From the Educational Testing Service, “With the presidential election approaching, a new study from Educational Testing Service (ETS) shows that weak civics knowledge among young people is linked to less voting, less volunteering and greater distrust in government. The report calls for sustained efforts on the part of parents, the public, the educational system, and local and national leaders to address these fault lines in our democracy that threaten our nation’s civic well-being.
Fault Lines in Our Democracy: Civic Knowledge, Voting Behavior, and Civic Engagement in the United States was written by Richard J. Coley of the ETS Center for Research on Human Capital and Education and Andrew Sum of the Center for Labor Market Studies, Northeastern University. The report takes an in-depth look at civic knowledge, voting and civic engagement, and examines how they differ across important segments of our population. In all cases, civic participation was strongly related to one’s age, level of education and skills, and income.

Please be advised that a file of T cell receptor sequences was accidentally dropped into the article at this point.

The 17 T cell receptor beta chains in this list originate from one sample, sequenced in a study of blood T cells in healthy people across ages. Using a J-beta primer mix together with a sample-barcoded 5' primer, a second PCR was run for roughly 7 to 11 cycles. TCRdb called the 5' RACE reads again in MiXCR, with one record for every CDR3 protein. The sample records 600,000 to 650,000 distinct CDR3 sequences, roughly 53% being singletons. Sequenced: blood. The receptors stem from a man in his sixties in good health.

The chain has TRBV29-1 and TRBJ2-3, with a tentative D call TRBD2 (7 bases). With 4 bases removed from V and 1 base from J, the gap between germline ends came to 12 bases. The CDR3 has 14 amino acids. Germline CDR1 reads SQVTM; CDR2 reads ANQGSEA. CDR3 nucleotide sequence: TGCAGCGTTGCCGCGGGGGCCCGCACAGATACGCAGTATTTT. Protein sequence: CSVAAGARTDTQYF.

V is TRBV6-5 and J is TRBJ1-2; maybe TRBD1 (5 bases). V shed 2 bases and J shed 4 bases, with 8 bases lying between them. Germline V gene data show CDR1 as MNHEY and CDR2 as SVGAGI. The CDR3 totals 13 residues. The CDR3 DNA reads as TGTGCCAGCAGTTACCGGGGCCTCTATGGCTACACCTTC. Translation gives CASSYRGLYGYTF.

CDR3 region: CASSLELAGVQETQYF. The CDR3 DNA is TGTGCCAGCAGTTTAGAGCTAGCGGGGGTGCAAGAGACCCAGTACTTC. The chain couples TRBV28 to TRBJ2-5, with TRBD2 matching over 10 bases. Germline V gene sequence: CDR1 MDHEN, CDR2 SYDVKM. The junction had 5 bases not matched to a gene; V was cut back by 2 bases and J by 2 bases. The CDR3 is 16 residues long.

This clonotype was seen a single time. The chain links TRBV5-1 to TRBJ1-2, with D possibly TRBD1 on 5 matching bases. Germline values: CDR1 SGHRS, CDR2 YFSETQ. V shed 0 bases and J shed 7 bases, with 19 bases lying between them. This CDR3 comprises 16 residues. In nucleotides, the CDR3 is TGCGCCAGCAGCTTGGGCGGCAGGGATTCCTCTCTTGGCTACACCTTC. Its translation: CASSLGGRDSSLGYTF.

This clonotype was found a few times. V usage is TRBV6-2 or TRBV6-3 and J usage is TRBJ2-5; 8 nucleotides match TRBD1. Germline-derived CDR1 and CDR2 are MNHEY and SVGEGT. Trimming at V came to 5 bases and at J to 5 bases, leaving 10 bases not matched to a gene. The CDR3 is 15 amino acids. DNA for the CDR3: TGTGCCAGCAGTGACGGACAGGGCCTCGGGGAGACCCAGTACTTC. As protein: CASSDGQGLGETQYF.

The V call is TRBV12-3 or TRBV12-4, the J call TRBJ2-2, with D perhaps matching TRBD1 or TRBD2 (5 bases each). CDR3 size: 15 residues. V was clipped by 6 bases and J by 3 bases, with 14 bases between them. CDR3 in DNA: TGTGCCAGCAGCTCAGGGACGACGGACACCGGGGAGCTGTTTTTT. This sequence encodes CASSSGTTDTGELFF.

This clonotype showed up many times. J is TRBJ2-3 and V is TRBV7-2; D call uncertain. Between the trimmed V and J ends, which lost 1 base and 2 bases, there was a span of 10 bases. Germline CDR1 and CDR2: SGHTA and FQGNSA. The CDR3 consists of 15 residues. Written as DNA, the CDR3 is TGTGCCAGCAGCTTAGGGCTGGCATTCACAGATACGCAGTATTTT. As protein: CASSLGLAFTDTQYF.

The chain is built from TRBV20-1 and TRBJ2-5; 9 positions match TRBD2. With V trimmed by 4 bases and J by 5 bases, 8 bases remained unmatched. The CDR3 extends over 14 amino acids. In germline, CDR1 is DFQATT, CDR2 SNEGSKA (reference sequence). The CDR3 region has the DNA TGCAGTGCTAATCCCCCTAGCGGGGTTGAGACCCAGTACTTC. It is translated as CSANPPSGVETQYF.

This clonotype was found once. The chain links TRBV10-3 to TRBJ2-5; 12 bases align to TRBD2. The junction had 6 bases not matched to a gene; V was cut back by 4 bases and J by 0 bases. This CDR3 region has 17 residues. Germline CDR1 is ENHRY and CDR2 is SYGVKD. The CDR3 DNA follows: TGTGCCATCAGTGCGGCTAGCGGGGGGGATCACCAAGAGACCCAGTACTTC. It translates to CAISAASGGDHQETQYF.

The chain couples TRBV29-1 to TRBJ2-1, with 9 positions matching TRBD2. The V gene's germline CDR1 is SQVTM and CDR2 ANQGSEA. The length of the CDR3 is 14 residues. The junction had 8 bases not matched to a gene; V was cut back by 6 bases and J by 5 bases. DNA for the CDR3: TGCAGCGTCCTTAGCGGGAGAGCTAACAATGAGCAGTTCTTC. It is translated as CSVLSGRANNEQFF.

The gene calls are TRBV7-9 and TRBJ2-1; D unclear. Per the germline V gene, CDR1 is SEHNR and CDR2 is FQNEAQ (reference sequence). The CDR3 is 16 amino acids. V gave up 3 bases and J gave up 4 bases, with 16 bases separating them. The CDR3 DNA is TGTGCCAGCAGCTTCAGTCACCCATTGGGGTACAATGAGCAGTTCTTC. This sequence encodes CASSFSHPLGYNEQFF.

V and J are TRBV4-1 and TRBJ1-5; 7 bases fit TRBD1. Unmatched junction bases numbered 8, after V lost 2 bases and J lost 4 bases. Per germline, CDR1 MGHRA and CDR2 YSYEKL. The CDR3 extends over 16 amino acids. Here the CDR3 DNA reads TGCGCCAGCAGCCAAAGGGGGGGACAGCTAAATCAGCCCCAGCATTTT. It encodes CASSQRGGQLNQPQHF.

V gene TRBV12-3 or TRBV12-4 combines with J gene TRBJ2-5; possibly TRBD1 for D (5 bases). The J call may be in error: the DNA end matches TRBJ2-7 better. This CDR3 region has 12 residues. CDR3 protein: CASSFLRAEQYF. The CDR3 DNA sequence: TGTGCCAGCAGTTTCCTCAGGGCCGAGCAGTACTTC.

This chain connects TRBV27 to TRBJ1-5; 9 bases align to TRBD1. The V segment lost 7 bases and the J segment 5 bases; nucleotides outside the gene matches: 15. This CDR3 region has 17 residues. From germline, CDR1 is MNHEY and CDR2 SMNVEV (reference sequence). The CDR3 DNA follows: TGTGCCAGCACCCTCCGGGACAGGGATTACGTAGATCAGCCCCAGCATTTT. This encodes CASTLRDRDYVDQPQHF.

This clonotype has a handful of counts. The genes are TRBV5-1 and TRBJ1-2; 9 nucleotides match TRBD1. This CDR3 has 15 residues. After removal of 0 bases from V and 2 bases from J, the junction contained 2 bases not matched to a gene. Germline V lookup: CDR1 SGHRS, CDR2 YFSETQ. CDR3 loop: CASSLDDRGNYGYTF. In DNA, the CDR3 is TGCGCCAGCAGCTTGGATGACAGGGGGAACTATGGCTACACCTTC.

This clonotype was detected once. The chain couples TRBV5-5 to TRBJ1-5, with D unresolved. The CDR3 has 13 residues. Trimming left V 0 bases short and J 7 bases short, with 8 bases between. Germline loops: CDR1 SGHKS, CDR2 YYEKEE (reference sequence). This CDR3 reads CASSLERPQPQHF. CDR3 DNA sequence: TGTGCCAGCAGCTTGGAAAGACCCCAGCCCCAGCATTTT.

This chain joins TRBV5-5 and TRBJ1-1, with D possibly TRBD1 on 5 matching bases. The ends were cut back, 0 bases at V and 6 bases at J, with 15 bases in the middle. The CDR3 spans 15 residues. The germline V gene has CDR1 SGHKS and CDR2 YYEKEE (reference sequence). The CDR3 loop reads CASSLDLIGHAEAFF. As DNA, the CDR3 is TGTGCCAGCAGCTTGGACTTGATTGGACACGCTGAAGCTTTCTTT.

The report warns that many students in U.S. schools lack acceptable levels of knowledge about civics:
- In the most recent national assessment, only about one-quarter reached the “proficient” level, demonstrating solid academic performance.
- Only 27 percent of fourth-graders could identify the purpose of the U.S. Constitution.
- Only 22 percent of eighth-graders could recognize a role played by the U.S. Supreme Court.
Lower voter participation among growing segments of the population is rising just as the United States faces challenges of historic proportions — including a struggling economy, budget deficits, a growing national debt, health care issues, an aging infrastructure, global terrorism and a host of other problems.”